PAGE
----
Fluidized bed furnaces have a smaller capacity ranging from 100 to 500 tonnes per day. Interestingly the larger stoker grate plants do not generate more electric power. Indeed, early plants faced a series of operational troubles, which in turn led to a series of adaptations. Discussions with plant operators gave valuable insight into operational methodology as well as problems and solutions. For example, most of the plants were designed for a calorific value of 5 to 7 MJ/kg. In actual practice a value of < 5 MJ/kg is achieved due to the high water and organic content. Research showed that even today, due to the high content of wet organic fractions, the average lower heating value of Chinese MSW ranges from 3 to 5 MJ/kg, as opposed to the 6 to 7 MJ/kg typically required to obtain a smooth combustion process. MSW bunkers are therefore crucial to pre-dry waste. Within five to seven days, up to 20% of water content is lost to leakage, which puts an enormous strain on the water treatment facility, where installed. Other developments to combat the challenges presented by the high water content of the MSW are an extension to the length of the stoker grates to allow for further drying and combustion time. Last but not least, insulation walls have been reinforced to keep losses at a minimum.

Despite these measures, most of the waste's heating value is used to evaporate the MSW's high water content, rather than superheating the turbine's steam circles. Given that water reduction during firing accounts for 80% of weight and volume loss, it is not surprising that fluidized bed technology came into favour. By co-feeding MSW into the coal-fired combustion process, power generation units can claim 'renewable energy status' and receive the subsidised energy price of 0.55 RMB/kWh (8.6 U.S. cents/kWh), as opposed to the standard 0.33 RMB/kWh (5.1 U.S. cents/kWh) paid to wholly coal-fired power stations. District heating is unknown, as heating is not common in southern China (south of the Yangtze River) and tariff and supply regulations are missing.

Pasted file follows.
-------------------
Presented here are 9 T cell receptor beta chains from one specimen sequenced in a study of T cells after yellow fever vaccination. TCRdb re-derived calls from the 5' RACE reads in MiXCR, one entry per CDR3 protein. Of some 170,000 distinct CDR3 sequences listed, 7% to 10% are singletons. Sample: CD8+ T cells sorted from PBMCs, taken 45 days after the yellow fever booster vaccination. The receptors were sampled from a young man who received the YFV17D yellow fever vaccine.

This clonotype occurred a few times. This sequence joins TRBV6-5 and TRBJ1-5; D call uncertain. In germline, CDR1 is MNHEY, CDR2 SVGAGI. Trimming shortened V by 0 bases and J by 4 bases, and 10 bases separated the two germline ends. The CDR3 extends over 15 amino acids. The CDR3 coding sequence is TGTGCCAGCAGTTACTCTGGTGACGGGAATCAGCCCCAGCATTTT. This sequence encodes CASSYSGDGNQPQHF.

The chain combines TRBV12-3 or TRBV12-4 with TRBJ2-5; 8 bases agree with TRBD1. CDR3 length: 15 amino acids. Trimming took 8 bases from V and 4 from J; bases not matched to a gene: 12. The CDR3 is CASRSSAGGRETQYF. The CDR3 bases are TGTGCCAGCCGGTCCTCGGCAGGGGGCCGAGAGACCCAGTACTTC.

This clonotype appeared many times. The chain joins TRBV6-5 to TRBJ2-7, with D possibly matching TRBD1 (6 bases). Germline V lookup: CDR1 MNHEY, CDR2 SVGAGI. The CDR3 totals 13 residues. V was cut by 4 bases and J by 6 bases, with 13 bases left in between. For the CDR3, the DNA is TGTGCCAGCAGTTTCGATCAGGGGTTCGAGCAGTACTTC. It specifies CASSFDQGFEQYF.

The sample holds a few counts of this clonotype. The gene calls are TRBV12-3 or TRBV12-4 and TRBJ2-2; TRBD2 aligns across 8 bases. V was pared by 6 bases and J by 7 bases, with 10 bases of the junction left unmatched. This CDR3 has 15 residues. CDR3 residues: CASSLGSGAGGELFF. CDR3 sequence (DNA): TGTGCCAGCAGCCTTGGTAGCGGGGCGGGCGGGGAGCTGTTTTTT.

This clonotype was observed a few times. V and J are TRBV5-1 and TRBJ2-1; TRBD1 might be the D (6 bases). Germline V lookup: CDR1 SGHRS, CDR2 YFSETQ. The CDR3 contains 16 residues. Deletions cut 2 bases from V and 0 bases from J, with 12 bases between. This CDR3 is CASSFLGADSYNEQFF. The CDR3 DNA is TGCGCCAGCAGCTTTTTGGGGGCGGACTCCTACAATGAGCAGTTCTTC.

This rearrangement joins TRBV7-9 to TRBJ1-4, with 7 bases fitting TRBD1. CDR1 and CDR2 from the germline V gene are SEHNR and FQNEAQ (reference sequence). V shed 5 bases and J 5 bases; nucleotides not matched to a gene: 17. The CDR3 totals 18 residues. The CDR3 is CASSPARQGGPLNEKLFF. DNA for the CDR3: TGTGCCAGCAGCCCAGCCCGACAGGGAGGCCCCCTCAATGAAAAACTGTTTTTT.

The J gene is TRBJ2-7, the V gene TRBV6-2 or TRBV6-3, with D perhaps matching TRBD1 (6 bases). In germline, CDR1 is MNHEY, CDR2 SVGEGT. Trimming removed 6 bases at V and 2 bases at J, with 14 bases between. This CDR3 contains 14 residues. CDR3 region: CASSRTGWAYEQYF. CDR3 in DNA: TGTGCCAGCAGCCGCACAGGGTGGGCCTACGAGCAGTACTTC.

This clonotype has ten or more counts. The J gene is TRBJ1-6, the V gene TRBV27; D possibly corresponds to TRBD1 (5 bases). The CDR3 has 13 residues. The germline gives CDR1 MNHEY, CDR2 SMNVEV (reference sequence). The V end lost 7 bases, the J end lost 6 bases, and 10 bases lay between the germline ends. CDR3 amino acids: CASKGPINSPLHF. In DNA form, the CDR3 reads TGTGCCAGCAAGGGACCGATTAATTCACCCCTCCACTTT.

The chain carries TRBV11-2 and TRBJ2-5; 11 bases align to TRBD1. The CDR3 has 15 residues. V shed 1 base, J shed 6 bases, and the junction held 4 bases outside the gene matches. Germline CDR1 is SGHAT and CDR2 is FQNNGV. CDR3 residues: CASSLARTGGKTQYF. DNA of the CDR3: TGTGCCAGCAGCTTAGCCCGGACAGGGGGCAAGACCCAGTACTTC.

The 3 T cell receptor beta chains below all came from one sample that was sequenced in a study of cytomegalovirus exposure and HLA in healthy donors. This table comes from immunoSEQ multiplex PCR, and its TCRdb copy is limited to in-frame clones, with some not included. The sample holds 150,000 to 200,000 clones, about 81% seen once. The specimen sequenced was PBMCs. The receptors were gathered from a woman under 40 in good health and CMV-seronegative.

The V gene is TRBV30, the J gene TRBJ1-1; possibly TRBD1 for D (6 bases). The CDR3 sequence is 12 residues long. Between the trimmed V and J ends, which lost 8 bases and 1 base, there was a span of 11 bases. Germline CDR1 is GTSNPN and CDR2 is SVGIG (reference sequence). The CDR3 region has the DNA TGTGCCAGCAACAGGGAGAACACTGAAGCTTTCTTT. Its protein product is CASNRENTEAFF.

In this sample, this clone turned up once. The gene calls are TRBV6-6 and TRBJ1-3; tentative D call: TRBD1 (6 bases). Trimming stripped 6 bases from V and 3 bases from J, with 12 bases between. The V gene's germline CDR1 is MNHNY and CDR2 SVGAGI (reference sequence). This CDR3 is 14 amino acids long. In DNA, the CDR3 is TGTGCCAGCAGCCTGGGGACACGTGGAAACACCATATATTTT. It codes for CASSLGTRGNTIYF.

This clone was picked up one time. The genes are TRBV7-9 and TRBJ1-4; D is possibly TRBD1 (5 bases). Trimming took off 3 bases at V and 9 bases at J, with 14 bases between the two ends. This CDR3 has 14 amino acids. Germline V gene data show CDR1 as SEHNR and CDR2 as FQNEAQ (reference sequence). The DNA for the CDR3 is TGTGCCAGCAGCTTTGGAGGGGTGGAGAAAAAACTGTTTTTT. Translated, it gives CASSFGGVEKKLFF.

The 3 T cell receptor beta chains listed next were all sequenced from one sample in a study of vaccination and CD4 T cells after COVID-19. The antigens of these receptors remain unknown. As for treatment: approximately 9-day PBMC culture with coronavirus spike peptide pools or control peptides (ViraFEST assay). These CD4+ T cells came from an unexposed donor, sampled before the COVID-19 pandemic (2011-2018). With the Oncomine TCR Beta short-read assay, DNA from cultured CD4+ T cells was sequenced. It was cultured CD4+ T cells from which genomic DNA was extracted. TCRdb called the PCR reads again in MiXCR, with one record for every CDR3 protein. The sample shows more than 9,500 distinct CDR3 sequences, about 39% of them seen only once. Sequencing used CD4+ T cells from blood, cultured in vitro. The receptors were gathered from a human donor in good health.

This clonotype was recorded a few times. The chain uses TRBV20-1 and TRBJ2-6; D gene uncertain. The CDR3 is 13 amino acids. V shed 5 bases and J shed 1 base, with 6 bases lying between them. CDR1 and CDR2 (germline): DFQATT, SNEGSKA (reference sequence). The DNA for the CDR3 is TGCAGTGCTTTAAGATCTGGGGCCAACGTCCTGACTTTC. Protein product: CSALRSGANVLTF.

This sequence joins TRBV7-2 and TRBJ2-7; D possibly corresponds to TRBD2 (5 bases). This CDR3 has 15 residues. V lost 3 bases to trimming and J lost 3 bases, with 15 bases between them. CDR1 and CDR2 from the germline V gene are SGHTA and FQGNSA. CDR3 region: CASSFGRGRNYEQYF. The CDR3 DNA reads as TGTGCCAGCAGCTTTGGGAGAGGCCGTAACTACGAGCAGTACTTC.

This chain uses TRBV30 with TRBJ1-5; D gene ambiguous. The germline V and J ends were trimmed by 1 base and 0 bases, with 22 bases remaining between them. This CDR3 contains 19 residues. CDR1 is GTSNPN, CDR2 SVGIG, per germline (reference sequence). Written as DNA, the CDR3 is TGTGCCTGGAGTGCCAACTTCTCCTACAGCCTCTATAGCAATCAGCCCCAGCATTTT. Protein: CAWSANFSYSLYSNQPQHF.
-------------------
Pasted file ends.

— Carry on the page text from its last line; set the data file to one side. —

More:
All plants cover their costs through tipping and co-generation fees. With regards to problems mentioned during WIP operation, these were corrosion within the flue gas system (40% of plants), treatment of leakage water from the bunker (20% of plants), internal energy consumption (electric efficiency: 20% of plants), service and maintenance (13% of plants) and problems caused by the high water/organic content (grate furnaces).